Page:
Dana White chalks up the criticism being lobbed at his Power Slap project as nothing more than “un-education or pure hate.
The UFC President is undoubtedly one of mixed martial arts’ most prominent figures, turning the once-maligned sport into a global empire worth billions of dollars. Now, Dana White is determined to take the social-media-friendly sport of slap-fighting and turn it into another massive revenue stream. It’s a move that most MMA fans and fighters have disapproved of, calling the sport nothing more than “sanctioned brain trauma.” White has repeatedly brushed aside those critics, suggesting that Power Slap is safer than professional boxing.
In a recent interview with Nina-Marie Daniele, White once again reiterated that statement while also calling critics of his slap-fighting league either uneducated or just a bunch of haters.
“We spend the money to make sure we have two healthy people in there before the fight, but in slap, they take three to five slaps per event,” White said. “Fighters in boxing take three to four hundred punches a fight. It’s un-education or pure hate.”
It’s not the first time White has made that exact comparison to boxing and he’s not technically wrong. The problem is that White continues to neglect the fact that in boxing, fighters are allowed to protect themselves. In Power Slap, they stand there with hands behind their back and take a full-force slap that, more times than not, knocks them out cold.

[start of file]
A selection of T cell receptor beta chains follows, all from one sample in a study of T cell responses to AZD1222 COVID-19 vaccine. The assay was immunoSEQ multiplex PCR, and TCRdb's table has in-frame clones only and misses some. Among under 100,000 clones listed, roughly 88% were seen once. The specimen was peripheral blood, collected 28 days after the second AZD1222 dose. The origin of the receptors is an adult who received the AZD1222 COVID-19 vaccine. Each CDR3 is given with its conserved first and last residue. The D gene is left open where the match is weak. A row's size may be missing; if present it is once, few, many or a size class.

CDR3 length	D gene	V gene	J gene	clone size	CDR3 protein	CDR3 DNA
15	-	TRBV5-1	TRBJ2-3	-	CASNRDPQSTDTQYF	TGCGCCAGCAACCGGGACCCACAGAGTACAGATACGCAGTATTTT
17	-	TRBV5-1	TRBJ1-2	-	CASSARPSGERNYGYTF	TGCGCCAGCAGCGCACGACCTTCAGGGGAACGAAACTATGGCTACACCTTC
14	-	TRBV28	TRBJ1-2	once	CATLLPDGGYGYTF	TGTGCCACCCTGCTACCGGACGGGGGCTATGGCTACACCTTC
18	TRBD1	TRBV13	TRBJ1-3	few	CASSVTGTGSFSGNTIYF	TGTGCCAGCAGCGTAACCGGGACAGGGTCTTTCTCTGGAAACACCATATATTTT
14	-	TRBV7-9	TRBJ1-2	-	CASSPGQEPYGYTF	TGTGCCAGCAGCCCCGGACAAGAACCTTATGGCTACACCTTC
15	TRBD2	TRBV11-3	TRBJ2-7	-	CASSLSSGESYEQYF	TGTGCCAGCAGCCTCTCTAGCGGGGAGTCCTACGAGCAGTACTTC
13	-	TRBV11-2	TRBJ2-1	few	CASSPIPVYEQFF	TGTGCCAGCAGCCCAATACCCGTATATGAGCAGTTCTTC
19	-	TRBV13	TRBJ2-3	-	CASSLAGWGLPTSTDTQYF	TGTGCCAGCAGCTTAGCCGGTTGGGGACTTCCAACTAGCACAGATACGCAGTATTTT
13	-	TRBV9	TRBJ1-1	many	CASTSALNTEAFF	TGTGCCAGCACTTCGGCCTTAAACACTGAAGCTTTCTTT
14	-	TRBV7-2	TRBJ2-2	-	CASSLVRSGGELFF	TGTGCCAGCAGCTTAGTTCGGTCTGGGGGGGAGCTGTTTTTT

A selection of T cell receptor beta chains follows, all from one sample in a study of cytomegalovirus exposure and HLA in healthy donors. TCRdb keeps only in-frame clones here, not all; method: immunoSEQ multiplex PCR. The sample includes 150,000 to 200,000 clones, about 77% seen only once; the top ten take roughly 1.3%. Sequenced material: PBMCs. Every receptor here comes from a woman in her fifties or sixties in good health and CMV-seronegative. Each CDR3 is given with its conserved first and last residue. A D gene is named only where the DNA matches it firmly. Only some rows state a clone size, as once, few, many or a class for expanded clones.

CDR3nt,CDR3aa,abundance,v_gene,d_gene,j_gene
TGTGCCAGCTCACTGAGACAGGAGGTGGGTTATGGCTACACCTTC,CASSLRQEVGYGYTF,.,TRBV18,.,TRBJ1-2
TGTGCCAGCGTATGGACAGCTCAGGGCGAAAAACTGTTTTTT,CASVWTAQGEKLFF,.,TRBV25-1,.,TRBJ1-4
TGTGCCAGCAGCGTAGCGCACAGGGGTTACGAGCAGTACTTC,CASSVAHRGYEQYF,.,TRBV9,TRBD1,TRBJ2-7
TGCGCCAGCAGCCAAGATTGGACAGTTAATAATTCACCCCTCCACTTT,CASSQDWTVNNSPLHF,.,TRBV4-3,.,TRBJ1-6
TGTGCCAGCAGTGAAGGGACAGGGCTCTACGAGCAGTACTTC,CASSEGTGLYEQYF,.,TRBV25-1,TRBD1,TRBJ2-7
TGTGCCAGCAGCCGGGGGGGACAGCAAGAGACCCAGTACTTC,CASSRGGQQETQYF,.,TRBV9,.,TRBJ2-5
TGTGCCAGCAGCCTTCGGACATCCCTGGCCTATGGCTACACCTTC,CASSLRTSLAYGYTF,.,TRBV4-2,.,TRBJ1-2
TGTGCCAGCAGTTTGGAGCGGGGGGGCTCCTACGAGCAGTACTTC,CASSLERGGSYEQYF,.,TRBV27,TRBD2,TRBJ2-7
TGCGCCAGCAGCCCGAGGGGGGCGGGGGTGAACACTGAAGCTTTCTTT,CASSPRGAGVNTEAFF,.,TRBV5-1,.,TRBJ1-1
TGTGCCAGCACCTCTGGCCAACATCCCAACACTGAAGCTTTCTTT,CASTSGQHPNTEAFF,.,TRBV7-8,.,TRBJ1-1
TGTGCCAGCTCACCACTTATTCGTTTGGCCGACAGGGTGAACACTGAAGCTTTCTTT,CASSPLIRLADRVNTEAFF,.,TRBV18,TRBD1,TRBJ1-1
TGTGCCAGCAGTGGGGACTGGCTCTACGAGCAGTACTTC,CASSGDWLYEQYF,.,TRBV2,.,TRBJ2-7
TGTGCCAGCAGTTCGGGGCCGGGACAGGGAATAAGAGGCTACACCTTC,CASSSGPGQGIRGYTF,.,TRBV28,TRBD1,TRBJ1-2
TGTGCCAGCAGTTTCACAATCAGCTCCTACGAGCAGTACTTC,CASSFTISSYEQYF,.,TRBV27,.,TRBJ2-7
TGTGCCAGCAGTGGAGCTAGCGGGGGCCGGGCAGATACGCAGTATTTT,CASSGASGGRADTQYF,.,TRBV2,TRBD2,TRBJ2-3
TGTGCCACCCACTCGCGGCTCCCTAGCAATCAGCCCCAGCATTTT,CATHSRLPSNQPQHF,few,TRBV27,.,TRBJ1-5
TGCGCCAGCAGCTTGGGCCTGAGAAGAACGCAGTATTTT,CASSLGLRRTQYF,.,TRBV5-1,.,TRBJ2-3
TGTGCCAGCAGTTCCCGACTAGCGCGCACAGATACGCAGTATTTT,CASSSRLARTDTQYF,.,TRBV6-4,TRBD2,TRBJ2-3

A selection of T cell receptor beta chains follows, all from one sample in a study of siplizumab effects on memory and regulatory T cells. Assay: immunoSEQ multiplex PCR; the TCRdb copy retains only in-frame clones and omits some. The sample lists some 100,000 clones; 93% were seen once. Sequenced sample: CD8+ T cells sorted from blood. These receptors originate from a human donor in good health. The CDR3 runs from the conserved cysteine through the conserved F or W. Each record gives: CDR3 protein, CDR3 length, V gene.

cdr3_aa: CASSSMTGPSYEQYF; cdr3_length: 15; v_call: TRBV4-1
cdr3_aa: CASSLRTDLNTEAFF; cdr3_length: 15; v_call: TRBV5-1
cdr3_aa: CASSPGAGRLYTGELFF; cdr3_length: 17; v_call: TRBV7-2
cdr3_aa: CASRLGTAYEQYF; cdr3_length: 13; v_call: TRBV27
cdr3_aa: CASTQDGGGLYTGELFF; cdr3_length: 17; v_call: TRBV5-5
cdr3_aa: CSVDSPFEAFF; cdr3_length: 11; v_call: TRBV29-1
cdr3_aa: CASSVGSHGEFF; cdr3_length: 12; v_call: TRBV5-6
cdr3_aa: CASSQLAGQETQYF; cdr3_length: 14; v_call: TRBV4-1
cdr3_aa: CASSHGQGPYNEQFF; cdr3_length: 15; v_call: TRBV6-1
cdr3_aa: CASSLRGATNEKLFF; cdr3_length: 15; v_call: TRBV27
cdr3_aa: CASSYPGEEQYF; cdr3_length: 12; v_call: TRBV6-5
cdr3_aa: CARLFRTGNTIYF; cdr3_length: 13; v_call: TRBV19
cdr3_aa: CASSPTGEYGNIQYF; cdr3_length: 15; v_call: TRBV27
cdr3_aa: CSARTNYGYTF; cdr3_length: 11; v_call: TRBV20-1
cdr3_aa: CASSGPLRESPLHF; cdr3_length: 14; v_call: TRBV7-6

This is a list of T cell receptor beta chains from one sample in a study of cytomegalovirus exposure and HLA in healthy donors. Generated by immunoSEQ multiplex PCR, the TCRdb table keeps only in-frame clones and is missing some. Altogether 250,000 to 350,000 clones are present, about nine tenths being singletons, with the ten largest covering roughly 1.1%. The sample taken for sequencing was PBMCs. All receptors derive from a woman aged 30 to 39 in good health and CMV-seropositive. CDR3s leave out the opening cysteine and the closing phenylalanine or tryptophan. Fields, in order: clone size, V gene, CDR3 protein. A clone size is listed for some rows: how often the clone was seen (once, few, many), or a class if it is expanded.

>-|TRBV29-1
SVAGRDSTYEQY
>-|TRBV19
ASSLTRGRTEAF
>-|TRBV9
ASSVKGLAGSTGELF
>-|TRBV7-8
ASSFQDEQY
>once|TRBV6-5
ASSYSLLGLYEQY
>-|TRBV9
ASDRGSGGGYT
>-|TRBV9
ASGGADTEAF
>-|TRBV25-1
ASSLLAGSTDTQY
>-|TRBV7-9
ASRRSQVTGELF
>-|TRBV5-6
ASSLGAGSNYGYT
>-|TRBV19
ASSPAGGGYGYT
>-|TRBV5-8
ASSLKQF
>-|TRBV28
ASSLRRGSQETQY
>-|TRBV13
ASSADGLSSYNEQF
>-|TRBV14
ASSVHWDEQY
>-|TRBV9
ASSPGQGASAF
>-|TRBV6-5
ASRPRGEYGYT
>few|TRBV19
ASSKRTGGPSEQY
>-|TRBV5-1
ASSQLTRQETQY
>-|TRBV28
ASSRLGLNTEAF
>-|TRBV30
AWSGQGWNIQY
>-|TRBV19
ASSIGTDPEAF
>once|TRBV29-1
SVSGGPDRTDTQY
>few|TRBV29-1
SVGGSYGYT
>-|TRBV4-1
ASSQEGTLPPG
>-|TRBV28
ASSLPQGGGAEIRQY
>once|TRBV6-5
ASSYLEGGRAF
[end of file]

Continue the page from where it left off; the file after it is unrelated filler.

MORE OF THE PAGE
Adding to the stigma of Power Slap is Dana White’s own history with domestic violence. Mere weeks before the first episode of Power Slap: Road to the Title was scheduled to air, White was caught on camera striking his wife during an altercation at a Cabo San Lucas nightclub on New Year’s Eve.
Not Every MMA Fighter Looks Down on Power Slap
Of course, not everyone involved in MMA absolutely loathes the so-called sport of slap-fighting. UFC light heavyweight standout Anthony ‘Lionheart’ Smith has professed his love for the brutality on more than one occasion while knockout artist Joaquin Buckley shared his positive experience while attending a live event.
“That’s the type of event that you have to watch live,” Buckley told InsideFighting. “Everybody watching these highlights on Instagram, watching reels, and watching on Rumble. You have to watch that thing live, and I can’t wait till they take that thing nationwide. Man, it’s going to be crazy.”
The first season of Power Slap aired on the TBS network, but after ratings continued to plummet week after week, the network parted ways with Dana White’s pet project, prompting him to take the product to Rumble, an online video-sharing platform introduced in 2013. Power Slap aired its second live event through the streaming service on May 24.